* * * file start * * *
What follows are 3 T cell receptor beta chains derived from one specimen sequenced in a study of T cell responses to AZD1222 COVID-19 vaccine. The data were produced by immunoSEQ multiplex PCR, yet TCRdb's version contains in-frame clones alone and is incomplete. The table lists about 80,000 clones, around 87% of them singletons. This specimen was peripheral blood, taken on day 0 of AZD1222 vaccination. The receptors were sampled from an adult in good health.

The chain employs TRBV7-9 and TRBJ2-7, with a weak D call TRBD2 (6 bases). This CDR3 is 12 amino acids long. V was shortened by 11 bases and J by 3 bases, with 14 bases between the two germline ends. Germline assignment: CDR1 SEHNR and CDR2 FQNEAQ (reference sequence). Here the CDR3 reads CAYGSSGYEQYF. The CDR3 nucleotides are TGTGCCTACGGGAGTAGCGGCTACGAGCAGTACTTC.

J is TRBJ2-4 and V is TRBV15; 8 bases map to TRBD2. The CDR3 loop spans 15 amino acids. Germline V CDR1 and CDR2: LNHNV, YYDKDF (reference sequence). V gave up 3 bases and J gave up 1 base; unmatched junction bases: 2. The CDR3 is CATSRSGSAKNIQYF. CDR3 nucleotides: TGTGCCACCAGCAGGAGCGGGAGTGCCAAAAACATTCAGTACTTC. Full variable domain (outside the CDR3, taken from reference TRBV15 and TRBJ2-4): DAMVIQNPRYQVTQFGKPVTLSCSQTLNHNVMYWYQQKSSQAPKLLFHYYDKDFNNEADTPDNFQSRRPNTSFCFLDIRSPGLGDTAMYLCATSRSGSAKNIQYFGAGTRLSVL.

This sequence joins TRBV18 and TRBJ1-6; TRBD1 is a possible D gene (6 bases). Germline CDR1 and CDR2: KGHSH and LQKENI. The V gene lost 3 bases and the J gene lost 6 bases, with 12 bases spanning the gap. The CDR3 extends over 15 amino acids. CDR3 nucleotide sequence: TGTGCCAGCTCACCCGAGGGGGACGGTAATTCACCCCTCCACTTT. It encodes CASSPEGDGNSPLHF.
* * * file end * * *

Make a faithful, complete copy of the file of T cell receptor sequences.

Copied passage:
What follows are 3 T cell receptor beta chains derived from one specimen sequenced in a study of T cell responses to AZD1222 COVID-19 vaccine. The data were produced by immunoSEQ multiplex PCR, yet TCRdb's version contains in-frame clones alone and is incomplete. The table lists about 80,000 clones, around 87% of them singletons. This specimen was peripheral blood, taken on day 0 of AZD1222 vaccination. The receptors were sampled from an adult in good health.

The chain employs TRBV7-9 and TRBJ2-7, with a weak D call TRBD2 (6 bases). This CDR3 is 12 amino acids long. V was shortened by 11 bases and J by 3 bases, with 14 bases between the two germline ends. Germline assignment: CDR1 SEHNR and CDR2 FQNEAQ (reference sequence). Here the CDR3 reads CAYGSSGYEQYF. The CDR3 nucleotides are TGTGCCTACGGGAGTAGCGGCTACGAGCAGTACTTC.

J is TRBJ2-4 and V is TRBV15; 8 bases map to TRBD2. The CDR3 loop spans 15 amino acids. Germline V CDR1 and CDR2: LNHNV, YYDKDF (reference sequence). V gave up 3 bases and J gave up 1 base; unmatched junction bases: 2. The CDR3 is CATSRSGSAKNIQYF. CDR3 nucleotides: TGTGCCACCAGCAGGAGCGGGAGTGCCAAAAACATTCAGTACTTC. Full variable domain (outside the CDR3, taken from reference TRBV15 and TRBJ2-4): DAMVIQNPRYQVTQFGKPVTLSCSQTLNHNVMYWYQQKSSQAPKLLFHYYDKDFNNEADTPDNFQSRRPNTSFCFLDIRSPGLGDTAMYLCATSRSGSAKNIQYFGAGTRLSVL.

This sequence joins TRBV18 and TRBJ1-6; TRBD1 is a possible D gene (6 bases). Germline CDR1 and CDR2: KGHSH and LQKENI. The V gene lost 3 bases and the J gene lost 6 bases, with 12 bases spanning the gap. The CDR3 extends over 15 amino acids. CDR3 nucleotide sequence: TGTGCCAGCTCACCCGAGGGGGACGGTAATTCACCCCTCCACTTT. It encodes CASSPEGDGNSPLHF.